People from every corner of the planet are surfing the Web and getting into the e-mail act. Just this week I received e-mail from TechRepublic members in Canada, Russia, and France.

I asked one of my colleagues to double-check a French reply I was composing, and she wanted to know, “Hey, how did you get those accented characters in Outlook?” My little trick isn’t anything fancy, but she was impressed and vowed to use it. So here’s a tip you can include in your lesson plan the next time you teach a Word class.

More than one way to accentuate your text
More and more often, people with names like Renée are including the accented characters in their e-mail signatures. But how do you enter those special characters when they don’t appear on your keyboard? There are several ways:

  • Reconfigure your keyboard for a different language. This approach remaps the key assignments, but it doesn’t change the physical appearance of the keyboard. You still have to figure out which key combinations generate the characters you need.
  • Use the [Alt] key along with a code on the numeric keypad. This trick has been around for ages. You press the [Num Lock] key, and then hold down the [Alt] key while you enter the extended ASCII code on the numeric keypad. When you release the [Alt] key, the special character whose ASCII code you typed appears in your document. This approach is very popular because it’s easy to create a cheat sheet of the codes you use most often. Many users simply tape the cheat sheet near their monitors for easy reference. The problem with this approach, of course, is locating a master list of the ASCII codes, and the fact all applications don’t necessarily know how to interpret those codes when you enter them from the keyboard.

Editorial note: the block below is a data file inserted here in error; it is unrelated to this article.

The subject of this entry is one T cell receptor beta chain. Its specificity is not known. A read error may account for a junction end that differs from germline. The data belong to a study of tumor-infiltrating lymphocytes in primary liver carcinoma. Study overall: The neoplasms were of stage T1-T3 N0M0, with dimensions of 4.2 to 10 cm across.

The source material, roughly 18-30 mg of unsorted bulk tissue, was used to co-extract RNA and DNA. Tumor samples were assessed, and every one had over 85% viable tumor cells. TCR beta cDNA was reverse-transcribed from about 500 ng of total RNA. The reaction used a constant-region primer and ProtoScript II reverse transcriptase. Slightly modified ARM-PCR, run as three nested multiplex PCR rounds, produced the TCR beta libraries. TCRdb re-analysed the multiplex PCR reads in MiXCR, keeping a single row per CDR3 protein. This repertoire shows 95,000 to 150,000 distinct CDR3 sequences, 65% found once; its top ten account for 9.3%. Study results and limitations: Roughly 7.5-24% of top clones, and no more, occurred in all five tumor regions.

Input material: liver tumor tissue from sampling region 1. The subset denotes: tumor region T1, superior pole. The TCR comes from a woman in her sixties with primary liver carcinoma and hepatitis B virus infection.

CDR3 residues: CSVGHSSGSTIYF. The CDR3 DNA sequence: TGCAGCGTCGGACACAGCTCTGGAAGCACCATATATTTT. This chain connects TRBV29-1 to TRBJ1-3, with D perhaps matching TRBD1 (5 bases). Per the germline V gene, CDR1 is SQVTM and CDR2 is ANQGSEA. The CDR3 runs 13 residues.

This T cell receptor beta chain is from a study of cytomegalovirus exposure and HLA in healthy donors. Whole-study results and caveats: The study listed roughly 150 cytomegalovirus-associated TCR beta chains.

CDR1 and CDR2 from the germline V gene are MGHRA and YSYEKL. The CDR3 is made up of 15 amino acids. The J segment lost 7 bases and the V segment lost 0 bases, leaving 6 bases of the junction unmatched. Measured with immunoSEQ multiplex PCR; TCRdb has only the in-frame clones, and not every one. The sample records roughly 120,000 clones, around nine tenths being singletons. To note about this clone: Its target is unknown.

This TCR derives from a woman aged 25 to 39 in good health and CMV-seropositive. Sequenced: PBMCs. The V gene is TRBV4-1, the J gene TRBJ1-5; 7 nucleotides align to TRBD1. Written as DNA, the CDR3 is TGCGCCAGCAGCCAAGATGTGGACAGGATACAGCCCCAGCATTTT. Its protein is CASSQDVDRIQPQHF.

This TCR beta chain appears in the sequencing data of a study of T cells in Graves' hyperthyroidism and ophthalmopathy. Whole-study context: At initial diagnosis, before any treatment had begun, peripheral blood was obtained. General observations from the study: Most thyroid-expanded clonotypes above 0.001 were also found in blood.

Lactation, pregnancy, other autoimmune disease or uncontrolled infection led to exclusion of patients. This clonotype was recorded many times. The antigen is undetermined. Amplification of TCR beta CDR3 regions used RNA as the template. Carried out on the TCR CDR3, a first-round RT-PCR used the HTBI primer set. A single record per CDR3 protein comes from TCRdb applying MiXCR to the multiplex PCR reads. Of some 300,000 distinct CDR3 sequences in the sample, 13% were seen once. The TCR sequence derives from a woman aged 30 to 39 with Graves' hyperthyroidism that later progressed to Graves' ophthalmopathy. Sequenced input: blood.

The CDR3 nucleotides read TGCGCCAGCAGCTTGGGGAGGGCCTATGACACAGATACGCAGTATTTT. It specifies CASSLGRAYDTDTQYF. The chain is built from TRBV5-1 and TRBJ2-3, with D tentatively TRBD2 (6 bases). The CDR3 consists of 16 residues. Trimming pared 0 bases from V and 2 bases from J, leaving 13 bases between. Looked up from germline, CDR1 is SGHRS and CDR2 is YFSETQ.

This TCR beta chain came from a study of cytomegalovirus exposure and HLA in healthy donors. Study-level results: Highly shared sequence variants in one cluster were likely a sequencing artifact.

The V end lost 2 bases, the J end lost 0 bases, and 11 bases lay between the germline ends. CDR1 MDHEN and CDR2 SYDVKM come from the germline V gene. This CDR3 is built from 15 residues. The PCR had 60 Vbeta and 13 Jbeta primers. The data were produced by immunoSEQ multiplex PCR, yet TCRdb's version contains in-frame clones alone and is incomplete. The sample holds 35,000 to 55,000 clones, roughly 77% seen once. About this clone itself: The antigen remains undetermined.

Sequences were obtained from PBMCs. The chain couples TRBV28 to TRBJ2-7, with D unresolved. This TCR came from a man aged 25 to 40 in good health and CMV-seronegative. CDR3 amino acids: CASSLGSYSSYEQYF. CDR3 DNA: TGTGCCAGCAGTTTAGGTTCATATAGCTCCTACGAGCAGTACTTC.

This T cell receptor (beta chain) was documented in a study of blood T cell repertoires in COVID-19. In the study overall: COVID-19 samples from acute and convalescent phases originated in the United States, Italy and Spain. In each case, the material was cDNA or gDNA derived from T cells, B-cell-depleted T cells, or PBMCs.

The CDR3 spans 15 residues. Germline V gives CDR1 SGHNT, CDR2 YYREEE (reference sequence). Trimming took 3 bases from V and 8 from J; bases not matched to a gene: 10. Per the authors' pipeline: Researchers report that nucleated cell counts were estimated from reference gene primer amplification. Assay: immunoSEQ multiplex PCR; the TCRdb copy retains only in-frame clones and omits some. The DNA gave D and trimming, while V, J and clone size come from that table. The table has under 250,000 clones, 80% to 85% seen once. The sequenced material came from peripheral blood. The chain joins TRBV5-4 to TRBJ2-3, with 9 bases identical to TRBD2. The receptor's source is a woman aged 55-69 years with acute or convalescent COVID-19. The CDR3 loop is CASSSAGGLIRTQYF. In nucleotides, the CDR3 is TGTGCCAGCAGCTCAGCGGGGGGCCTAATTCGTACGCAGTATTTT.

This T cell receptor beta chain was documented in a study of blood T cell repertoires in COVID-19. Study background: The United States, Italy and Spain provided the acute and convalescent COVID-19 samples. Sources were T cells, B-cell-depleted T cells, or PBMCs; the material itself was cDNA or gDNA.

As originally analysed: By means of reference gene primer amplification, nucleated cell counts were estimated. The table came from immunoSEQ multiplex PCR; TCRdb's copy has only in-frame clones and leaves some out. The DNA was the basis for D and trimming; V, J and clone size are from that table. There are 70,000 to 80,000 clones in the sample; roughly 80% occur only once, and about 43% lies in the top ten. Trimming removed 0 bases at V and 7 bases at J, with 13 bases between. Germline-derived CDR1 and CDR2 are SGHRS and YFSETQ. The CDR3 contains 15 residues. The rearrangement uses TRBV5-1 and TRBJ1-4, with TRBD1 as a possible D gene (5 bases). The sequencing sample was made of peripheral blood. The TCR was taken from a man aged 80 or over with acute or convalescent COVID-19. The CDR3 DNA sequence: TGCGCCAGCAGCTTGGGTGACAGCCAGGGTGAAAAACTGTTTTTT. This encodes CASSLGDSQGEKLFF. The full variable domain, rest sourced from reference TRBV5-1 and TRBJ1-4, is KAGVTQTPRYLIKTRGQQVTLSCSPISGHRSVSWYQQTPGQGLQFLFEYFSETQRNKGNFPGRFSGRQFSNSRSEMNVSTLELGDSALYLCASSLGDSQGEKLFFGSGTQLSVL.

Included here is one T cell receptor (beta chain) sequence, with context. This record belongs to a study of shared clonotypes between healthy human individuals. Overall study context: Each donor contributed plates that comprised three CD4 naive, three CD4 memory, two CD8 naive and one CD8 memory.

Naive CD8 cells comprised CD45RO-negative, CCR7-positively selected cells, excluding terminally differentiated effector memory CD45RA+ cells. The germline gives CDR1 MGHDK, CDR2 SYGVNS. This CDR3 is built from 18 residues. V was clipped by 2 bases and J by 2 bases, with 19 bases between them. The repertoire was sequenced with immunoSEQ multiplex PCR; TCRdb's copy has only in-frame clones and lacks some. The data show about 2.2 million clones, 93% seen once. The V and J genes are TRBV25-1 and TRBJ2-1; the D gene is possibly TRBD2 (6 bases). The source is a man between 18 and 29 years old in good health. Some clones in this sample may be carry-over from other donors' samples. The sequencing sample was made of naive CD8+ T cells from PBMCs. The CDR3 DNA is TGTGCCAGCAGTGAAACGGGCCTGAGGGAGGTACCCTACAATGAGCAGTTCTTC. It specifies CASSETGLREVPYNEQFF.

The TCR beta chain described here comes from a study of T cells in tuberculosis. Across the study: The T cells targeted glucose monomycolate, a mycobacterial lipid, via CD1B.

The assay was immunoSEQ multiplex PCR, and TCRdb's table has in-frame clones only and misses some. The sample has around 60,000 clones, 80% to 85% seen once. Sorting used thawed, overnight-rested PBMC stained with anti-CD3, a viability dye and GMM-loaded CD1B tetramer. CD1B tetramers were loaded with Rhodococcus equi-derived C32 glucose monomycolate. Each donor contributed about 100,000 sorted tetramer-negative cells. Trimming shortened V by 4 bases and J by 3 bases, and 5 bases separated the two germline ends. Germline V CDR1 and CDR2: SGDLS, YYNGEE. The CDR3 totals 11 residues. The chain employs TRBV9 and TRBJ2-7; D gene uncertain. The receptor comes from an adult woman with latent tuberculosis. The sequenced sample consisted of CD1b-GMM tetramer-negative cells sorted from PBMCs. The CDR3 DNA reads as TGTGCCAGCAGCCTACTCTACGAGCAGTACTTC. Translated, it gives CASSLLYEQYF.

• Use Word’s Insert Symbol feature. This trick is the one I use. Create a master list of the codes you use most often. Then copy the characters you need out of that document on an as-needed basis.

To try out the ASCII method in a Word document or an Outlook message, hold down [Alt] and enter 111 on the numeric keypad. When you release the [Alt] key, you should see a lowercase “o.” For a complete list of ASCII codes, check out The foreign-language characters start at 128.
Create once, copy many
When I’m going to need to use foreign-language characters in an Outlook e-mail message, I first open a Word document like the one shown in Figure A. When I need one of the characters, I just copy it and paste it into the body of the e-mail message.

Figure A
Here’s my electronic cheat sheet of foreign-language characters.

How do you create the cheat sheet? In Word 97, open the Insert menu and choose Symbol. When you select the Font’s “normal text” option, you should see all of the special characters available on your system. Click on a character to enlarge it for preview, as we’ve done in Figure B. Then double-click or click the Insert button to place that character in your document.

Figure B
Use the Insert Symbol dialog box to create your master list of special characters.

To comment on this tip—or if you know a better way to enter foreign-language characters in documents or e-mail messages—please post a comment below or send us a note.